In general, Assistant, Associate and Full Professor ranked positions are allotted 50% FTE (Full Time Equivalent) in non-teaching functions which include research. Who is paying for that 50% of their time? Many veterinary schools have chosen to hire instructor level individuals that are nearly 100% FTE in teaching to release higher ranked faculty to do research. Why are these instructors that do no or very little research acceptable as educators, when the need for research to enhance education is the paradigm?
The world is changing around us and we need to have a fresh look at research program requirements for accrediting schools. It is impossible to understand how the cost of faculty in 50% FTE positions is not passed along to the student in the form of tuition fees, etc. That component of tuition is financed by student debt. ...
This blog is aggregations of realities that I observe in the course of helping veterinarians manage their businesses and new graduates manage their debt. Although I am not in a position to resolve these challenges, I am in a position to share my observations and invite people in policy making capacities to use some new thinking. After all, our best thinking got us here. ....
[posted by Bill Henderson]
This post is written from a point of view that seems to assume that there is a central planning solution to the dilemma facing veterinary students, graduates, and practicing DVMs. In a way there is, but the actual solution lies outside the scope of that mindset. It is rather the voluntary devolution of the centralized state. The elimination of subsidies and regulations enforced centrally would drive agriculture back toward small family farms and this decentralization would drive up demand for a more widespread distribution of veterinary care. Not having government accreditation of schools and the lack of subsidization thereof would mean an appropriate market level of such schools would be reached commensurate with the demand. The apparent chaos of the situation would be the dynamic opposite of the slow-churning bureaucratic wasteland inevitably produced by centralization.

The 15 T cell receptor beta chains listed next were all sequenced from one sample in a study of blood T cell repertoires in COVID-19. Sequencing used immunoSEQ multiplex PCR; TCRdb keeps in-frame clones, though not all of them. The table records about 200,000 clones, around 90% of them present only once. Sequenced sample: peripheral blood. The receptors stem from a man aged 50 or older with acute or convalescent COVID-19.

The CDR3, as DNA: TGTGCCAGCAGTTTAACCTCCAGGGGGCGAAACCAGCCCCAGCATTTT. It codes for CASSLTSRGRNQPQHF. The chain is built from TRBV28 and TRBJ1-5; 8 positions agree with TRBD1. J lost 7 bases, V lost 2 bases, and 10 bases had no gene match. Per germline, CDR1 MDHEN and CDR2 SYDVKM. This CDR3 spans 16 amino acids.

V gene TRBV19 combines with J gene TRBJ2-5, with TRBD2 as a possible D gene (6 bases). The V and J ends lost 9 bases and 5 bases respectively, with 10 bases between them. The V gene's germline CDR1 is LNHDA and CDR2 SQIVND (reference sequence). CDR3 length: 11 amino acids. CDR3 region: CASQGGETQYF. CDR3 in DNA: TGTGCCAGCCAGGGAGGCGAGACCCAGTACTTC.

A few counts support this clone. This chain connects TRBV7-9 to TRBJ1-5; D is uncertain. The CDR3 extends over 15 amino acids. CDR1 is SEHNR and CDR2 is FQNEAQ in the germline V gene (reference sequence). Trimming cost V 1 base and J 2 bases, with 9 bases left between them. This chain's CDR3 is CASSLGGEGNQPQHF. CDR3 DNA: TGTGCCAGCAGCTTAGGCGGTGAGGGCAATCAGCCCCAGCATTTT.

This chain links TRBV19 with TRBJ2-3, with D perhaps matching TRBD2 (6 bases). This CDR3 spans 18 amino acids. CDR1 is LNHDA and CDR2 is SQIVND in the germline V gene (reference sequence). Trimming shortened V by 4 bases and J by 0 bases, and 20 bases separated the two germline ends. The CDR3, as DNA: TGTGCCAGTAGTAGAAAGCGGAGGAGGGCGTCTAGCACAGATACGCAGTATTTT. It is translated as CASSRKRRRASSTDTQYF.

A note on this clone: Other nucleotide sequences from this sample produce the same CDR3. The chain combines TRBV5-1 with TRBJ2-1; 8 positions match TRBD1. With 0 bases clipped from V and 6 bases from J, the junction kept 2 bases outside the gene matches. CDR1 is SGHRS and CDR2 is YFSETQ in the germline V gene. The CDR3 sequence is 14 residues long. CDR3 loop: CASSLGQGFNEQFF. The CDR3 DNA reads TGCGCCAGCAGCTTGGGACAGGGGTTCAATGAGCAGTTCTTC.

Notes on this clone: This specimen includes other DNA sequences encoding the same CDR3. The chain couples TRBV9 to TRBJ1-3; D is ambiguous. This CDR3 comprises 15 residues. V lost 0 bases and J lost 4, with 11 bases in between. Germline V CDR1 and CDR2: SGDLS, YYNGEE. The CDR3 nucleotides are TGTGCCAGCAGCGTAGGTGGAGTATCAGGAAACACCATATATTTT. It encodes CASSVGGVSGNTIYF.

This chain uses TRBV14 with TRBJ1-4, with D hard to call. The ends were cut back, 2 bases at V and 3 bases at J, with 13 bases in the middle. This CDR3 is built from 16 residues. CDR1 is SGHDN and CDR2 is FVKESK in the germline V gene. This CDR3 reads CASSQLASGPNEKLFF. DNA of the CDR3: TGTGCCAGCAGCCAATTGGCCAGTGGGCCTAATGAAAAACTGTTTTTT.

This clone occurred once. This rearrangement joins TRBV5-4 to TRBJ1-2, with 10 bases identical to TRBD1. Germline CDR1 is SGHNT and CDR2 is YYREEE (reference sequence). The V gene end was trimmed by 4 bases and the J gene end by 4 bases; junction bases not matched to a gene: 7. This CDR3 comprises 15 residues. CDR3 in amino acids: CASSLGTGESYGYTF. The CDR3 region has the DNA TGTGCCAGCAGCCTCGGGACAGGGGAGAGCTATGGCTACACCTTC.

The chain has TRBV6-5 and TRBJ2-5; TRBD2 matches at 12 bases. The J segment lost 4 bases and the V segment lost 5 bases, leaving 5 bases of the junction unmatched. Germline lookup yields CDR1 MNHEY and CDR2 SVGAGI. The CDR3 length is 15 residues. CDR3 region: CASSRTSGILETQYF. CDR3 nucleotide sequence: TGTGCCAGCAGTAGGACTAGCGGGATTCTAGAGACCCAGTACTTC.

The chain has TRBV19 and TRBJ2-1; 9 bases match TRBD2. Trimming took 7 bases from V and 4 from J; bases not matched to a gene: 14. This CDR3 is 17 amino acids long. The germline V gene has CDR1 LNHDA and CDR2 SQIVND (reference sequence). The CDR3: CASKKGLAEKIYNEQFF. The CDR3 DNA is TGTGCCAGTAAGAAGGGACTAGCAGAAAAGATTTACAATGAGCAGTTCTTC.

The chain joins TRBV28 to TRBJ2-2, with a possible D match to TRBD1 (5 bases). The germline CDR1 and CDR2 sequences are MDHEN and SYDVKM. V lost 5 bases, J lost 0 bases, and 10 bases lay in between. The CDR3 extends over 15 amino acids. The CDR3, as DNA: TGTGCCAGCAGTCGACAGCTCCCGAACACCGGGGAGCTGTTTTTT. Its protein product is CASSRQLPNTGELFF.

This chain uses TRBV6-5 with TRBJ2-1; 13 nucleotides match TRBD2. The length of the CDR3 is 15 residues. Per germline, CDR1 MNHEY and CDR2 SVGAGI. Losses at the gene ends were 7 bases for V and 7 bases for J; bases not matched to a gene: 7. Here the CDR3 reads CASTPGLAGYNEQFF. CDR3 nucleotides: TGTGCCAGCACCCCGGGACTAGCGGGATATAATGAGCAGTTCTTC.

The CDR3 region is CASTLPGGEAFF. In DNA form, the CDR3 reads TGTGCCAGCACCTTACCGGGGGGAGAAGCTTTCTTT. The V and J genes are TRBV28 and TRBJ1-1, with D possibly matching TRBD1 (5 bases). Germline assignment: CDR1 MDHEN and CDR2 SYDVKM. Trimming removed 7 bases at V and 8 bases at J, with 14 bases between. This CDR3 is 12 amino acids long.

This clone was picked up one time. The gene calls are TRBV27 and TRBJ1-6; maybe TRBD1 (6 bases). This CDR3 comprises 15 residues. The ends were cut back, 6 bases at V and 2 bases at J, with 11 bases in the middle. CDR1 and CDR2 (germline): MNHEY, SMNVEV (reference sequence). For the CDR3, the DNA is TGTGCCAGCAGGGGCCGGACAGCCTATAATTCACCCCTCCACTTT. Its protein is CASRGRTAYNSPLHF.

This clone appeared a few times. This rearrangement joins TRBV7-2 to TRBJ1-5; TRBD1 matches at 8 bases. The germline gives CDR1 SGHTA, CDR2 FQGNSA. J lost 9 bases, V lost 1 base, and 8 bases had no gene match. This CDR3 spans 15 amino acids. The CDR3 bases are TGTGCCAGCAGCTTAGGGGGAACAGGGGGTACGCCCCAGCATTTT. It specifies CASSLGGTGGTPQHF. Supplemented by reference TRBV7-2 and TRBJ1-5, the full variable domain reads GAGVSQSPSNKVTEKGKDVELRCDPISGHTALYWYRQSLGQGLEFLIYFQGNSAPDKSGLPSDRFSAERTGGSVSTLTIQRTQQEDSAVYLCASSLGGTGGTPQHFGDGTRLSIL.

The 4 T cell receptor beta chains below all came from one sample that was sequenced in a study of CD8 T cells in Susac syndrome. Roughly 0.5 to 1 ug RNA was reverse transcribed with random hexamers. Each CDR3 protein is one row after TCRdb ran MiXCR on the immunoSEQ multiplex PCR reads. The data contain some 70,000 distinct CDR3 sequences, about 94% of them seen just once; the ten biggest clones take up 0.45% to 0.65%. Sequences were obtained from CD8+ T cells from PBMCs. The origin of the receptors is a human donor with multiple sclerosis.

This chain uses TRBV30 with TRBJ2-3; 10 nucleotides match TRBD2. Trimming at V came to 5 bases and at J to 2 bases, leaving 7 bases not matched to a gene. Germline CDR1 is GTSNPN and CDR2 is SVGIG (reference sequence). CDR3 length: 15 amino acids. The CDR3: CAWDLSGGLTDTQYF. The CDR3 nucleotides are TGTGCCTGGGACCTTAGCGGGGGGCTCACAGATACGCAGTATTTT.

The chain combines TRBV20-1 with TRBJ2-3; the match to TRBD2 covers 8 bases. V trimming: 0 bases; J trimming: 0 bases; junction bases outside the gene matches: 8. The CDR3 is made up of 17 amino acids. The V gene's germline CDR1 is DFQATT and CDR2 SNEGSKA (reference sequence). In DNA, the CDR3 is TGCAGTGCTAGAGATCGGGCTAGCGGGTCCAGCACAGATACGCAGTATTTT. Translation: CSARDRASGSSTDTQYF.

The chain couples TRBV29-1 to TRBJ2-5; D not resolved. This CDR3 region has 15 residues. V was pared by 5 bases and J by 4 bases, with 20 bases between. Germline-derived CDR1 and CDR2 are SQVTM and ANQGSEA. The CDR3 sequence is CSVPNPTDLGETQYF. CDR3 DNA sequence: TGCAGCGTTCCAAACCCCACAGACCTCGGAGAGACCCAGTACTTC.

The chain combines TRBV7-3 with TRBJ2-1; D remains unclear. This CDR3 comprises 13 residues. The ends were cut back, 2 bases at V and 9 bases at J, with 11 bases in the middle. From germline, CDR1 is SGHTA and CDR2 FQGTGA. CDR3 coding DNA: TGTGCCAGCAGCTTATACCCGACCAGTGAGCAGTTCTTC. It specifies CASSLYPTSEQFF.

Posted by: teapartydoc | Dec 21, 2012 4:52:07 AM
I'm just a user of veterinary services (small farmer raising colored angora goats, angora rabbits, chickens, etc. plus all the LGDs needed to protect the livestock from predators).
I find it increasingly difficult to find a veterinarian with a large animal practice that I can afford anymore. As a result, I have learned to do as much as I can for my animals myself - I give vaccines, I can splint a break, I take care of their health in every way possible.
I miss the days when we had a veterinarian who would come out to the farm and knew about all the animals here. Seems like most vets these days only want a small animal practice in the city or suburbs - to make a lot of money. The few large animal vets I'm aware of all charge a fortune and really only want to treat horses .... they figure people with horses can afford to pay more.
I think the recent veterinary school graduates have unrealistic expectations on what they can charge small farmers, and as a result, the farmer learns to do as much as possible herself.
Posted by: Beth Donovan | Dec 21, 2012 6:43:36 AM
Try being a purebred dog breeder. The cost of veterinary care, even routine procedures such as planned c-sections, spays, dental cleanings have skyrocketed well past the pace of inflation - and by extension, puppy prices. Most don't dream of turning a profit, we breed to produce an occasional litter for show with the majority going as pets. We swallow the losses, but lately, those swallows are becoming big gulps.
Meanwhile, the veterinary colleges are churning out activist vets indoctrinated with an animal rights mindset, who are suspicious of breeders and downright hostile towards purebred dogs, our breed standards and traditions, and animal sport in general.
Why do we do this? A lot of us have asked ourselves that question, and have decided to do it a lot less often. Registrations for purebred dogs have plummeted. Nobody in the veterinary industry has even bothered to notice, or ask why that might be happening.
Posted by: Kate | Dec 28, 2012 8:26:10 PM
Horses are luxuries, so any veterinarian student should diversify their skills in order to treat beef cattle, goats, chickens, etc. Many graduates end up working for the USDA in some form or another. This also pertains to human health vis a vis nurses and doctors. If I remember correctly, the government, and medical professionals themselves, have a hand in how many students can enter health programs.
Posted by: Valerie | Dec 28, 2012 9:38:37 PM
'Tis good that you bring up the difficulty of finding a large animal veterinarians, Beth. At least 10 years ago some people began to notice that girls were dominating vet school enrollment and a far smaller percentage of them were training for large animal practice than had been the case. Observers of the profession have been predicting a surplus of vets for kittens and puppies and a corresponding dearth of vets practicing large animal care.
Good luck on your farm. Looks like more DIY animal care is in your future, Beth.
Posted by: Micha Elyi | Dec 28, 2012 10:27:13 PM
I agree Beth. We have a small hobby farm with steers, pigs, and chickens. Minimum charge for a vet to come out is easily over a hundred dollars so we always try to doctor the animals ourselves. The information and medicines one can find online allows for this. Tiny, independent family farms don't need big agri-business bills. Vets have priced themselves out the large and growing agrarian-centered family farm market.
Posted by: Iggycatster | Dec 29, 2012 7:13:44 AM